By Jane Flint
I never agreed to provide a tart and I certainly never said I would ask my husband to produce the confection he made for our special holidays. But as the afternoon waned, the full biff, bang, wham of my son’s crushed and guilty voice on the phone and what it might mean for his relationship to his girlfriend, grafted itself first to my throat, then my lungs, and finally to my heart. And while I didn’t really believe that a frangipane pear tart could pave the way to forgiveness from his girlfriend’s parents, I knew I wanted to do something that might demonstrate my good intentions to them.
We all loved her. Not only was she a beauty, she was a good and genuine person – caring, smart, and in love with my son. When he first brought her to meet us, I lightly dismissed the fact that she was the first in her family to be born in this country. After all, my son’s dad was Jewish and I was not. One of my cousins was married to an Argentinian and another was married to a Japanese-American. Most of my son’s friends were self-described as “mixed.” We all lived in 21st century California. I assumed that all those issues of mixed-race/mixed religion relationships had ended with my generation.
But, in retrospect, I see that I had watched myself as their relationship developed and I learned more about her family. I wanted her to know I cared about her and at the same time I wanted to honor her family’s traditions. I didn’t push to meet them but made sure she felt welcomed in my home. When Christmas came and she and my son had been together for eight months, we sent her home with a pear tart to share with her family. I was hopeful that such a gift was enough, but not too much; hopeful that, in some way, sharing food would open up the door between us and them just a bit; hopeful that my son’s and their daughter’s love for each other could bridge the cultural divide between his American expectations that you can love and be whoever you want and the traditions of love and marriage her family still honored.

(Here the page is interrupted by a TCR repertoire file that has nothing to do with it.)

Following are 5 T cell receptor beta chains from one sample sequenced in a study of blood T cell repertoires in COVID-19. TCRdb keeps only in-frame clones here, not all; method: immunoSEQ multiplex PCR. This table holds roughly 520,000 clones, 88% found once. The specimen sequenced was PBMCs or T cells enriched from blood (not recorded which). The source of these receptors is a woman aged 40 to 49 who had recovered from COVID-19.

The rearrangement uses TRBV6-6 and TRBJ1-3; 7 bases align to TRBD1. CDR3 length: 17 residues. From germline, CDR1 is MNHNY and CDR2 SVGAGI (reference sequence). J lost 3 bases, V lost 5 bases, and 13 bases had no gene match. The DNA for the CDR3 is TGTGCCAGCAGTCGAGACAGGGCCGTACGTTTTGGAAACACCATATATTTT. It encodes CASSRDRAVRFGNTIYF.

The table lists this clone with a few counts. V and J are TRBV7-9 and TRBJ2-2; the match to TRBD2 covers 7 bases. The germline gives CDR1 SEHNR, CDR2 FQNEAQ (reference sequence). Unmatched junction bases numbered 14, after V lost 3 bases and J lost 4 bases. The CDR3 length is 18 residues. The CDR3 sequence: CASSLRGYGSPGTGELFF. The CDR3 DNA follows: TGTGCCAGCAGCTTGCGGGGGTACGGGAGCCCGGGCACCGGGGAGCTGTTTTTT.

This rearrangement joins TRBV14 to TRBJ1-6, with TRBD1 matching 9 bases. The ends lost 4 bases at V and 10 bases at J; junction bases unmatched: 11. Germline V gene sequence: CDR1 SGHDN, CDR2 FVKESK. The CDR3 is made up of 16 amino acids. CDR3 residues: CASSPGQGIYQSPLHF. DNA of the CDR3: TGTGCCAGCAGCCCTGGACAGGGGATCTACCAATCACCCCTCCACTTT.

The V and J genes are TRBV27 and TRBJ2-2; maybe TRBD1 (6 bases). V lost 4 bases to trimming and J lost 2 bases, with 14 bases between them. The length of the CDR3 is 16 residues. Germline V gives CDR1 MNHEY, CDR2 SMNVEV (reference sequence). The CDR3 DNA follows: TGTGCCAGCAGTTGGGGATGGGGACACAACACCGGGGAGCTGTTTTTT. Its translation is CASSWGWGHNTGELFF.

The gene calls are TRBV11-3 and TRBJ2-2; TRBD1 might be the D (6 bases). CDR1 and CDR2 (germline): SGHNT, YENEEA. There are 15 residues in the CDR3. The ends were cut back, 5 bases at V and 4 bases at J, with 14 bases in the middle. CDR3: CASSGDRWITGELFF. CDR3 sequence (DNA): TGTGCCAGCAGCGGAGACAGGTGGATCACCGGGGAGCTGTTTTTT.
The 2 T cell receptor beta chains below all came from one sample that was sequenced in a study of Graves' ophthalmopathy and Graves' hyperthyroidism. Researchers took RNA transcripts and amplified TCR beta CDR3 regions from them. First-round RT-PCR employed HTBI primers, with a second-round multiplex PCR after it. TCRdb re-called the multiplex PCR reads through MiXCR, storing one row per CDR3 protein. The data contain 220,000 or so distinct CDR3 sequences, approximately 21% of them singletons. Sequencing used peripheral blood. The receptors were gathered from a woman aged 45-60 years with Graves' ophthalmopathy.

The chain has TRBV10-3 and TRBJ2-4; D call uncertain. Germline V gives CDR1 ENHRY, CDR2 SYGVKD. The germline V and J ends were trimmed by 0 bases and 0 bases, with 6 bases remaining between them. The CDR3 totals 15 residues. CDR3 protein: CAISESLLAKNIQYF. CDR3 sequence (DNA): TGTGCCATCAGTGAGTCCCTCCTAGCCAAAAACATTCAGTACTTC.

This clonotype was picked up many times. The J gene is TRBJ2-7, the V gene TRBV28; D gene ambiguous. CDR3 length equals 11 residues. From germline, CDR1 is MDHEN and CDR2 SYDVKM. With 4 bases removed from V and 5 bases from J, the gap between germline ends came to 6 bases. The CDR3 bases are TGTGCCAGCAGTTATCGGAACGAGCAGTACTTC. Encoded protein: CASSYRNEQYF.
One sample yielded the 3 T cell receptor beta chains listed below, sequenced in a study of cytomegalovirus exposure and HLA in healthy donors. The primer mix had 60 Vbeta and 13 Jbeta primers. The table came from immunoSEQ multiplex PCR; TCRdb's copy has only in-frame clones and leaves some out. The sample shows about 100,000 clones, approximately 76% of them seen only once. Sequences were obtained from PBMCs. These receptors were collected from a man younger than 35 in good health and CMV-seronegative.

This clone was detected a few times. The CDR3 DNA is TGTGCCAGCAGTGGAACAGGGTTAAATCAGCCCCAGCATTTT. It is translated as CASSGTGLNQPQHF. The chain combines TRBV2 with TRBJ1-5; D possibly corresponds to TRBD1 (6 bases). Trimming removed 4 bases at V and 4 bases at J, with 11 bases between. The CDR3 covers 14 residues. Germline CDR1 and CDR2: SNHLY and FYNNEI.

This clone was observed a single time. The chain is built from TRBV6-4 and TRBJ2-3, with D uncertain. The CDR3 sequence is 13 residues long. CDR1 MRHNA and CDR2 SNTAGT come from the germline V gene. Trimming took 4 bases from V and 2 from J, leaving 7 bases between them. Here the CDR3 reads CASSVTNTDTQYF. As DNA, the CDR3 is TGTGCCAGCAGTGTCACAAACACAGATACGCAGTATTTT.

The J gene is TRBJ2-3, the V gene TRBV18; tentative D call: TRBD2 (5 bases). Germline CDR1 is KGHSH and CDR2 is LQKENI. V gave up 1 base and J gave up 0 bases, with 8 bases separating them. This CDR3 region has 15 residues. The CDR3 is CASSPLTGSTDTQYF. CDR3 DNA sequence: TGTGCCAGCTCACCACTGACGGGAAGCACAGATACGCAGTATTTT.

Then, when the story poured out on the phone that day, I could see that my son’s comment to another girl on OK Cupid, posted very early in his relationship to his girlfriend but only recently discovered by his girlfriend’s sister, could be a big thing to them, even though it seemed like a small thing to me. And so I agreed to ask my husband to make a pear tart.
It was a Sunday. The New York Times was spread all over the kitchen table where the tart was cooling, waiting for my son to come for it and carry it with his flowers and his written plea for forgiveness to her family. That’s when I saw the story: two young people, each from different sects, who worked together in an ice cream factory; how after several months of sharing glances, she had tossed her cell phone number, written on a small tight wad of paper, onto the sticky ice cream floor; how he had picked it up discretely several minutes later; how, after eight months of courting with their eyes, they became a couple; and how, the first time they got into a car together, they were surrounded by an angry crowd who threatened to drag them out and beat them.
I felt sick. Even though the couple in the story was not from the same country as my son’s girlfriend, I was stunned at my naiveté and hopefulness. The sun was down. The air was chilly for August. In the garden the sunflower’s leaves were still turned towards the last place they’d seen the sun. I watched them like oracles, my heart gelling like custard. Two hours. Three, now four since I had sent him off armed only with a tart. How could I have ever hoped a tart could mend a breach and difference that stills runs deep, like a fault line through our earth’s crust?